Technology’s New Rules
Three days before the Ides of March 1988, Kathmandu experienced the most shocking mass deaths since the earthquake of 1934. Scores of football fans lost their lives and many more were injured in a stampede as a hailstorm lashed the Dasrath Ranghasala for 15 minutes.
The hailstorm was not the first in Kathmandu, and others before it have never managed to kill as many people in one fell swoop. What has changed for hailstorms that allow them to be so hazardous to public health? Of course, there have been no drastic changes in weather patterns. What is happening is that our society is adopting the trappings of “modernity” without fully understanding the process. The relationship between technological needs and traditional management is still distant.
We have yet to appreciate fully that emergency exits in cinema halls must be kept unlatched, that airplanes have load limits, and that mass exodus is the first thing to anticipate in managing a sports stadium.
The design of Dasarath Rangasala shows an adequate number of large and small exits. However, only the “back-doors” are allowed for use by the ordinary spectator. In normal times they are choking enough; in extraordinary situations they become a deadly bottleneck. The authorities failed to draw lessons from a similar stampede a few years ago, one that luckily did not claim lives. They continued the quixotic practice of keeping the doors locked for the duration of a game and the prize-distribution and speech-making that follows. Those who want to leave a boring game, or a hailstorm, are trapped.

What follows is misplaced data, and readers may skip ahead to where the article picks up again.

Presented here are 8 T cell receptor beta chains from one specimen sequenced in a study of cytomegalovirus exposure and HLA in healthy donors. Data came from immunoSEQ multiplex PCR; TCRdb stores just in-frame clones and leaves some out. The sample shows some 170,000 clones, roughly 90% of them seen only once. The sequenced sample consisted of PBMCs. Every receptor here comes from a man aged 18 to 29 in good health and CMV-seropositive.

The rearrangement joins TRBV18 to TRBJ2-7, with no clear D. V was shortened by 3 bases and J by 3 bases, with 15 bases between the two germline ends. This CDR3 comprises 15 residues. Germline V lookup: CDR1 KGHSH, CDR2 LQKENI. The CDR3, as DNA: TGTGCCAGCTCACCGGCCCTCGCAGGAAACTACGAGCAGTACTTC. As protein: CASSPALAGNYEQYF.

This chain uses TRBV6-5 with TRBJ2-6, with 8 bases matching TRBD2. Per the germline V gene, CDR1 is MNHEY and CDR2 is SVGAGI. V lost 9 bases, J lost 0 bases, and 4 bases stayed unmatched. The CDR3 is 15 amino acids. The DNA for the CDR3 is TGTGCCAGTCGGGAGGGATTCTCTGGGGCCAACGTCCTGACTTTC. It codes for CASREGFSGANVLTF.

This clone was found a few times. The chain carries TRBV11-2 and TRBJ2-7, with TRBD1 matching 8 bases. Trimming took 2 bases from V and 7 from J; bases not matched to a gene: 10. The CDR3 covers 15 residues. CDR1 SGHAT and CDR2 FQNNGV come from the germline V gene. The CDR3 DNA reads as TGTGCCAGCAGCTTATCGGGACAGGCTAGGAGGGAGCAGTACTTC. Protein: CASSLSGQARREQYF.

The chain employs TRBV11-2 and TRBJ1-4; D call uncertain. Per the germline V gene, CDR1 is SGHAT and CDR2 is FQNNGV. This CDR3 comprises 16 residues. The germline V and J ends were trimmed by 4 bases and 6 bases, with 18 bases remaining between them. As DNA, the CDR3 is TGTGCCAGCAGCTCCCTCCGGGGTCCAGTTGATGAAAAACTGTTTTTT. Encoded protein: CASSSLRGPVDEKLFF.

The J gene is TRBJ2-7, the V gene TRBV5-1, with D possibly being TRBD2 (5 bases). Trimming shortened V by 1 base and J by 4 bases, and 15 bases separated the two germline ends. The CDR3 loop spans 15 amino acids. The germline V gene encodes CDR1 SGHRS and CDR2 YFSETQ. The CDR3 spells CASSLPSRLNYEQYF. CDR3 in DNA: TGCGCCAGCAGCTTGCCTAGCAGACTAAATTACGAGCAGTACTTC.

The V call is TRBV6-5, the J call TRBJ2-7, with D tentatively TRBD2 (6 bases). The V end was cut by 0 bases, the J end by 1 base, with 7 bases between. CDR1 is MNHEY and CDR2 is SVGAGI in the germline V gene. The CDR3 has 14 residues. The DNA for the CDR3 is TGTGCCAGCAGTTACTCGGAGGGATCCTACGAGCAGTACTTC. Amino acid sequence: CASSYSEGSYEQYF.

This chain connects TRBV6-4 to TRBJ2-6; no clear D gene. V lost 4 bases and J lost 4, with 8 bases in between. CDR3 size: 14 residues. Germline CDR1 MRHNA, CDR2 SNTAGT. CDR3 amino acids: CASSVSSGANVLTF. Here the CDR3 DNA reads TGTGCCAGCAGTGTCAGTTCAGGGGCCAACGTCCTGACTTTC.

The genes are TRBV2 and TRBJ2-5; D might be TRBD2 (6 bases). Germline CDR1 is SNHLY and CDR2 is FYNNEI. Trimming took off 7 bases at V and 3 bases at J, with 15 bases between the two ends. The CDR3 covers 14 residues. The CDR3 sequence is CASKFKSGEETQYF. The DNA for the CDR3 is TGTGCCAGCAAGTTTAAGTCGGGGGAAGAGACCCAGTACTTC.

If there is a message in the Ranghasala disaster, it is that there are similar tragedies waiting to happen wherever modern technology and traditional management are mismatched. One only has to look at buses on the rajpath piled high with humanity; the villager who uses pesticide to kill fish in the stream; or the airstrip manager who slips an extra sack of supplies into the baggage hold of a Pilatus Porter.
Nepal is moving from a “rural-diffuse” society into an “urban-concentrated” one, where technology is used to pack people more densely, even while catering to their needs. In urban living, the laws of technology that allow so many people to live so close together must be respected. Stadia, like systems of mass transit or mass production, have their own requirements for functioning smoothly. These mega machines demand that extreme events like sudden power failures or fires or earthquakes be accounted for not only in design but in operation. Engineers and managers knowledgeable about such things must be entrusted with power and responsibility to act in emergencies. A cavalier attitude could only lead to further tragedies.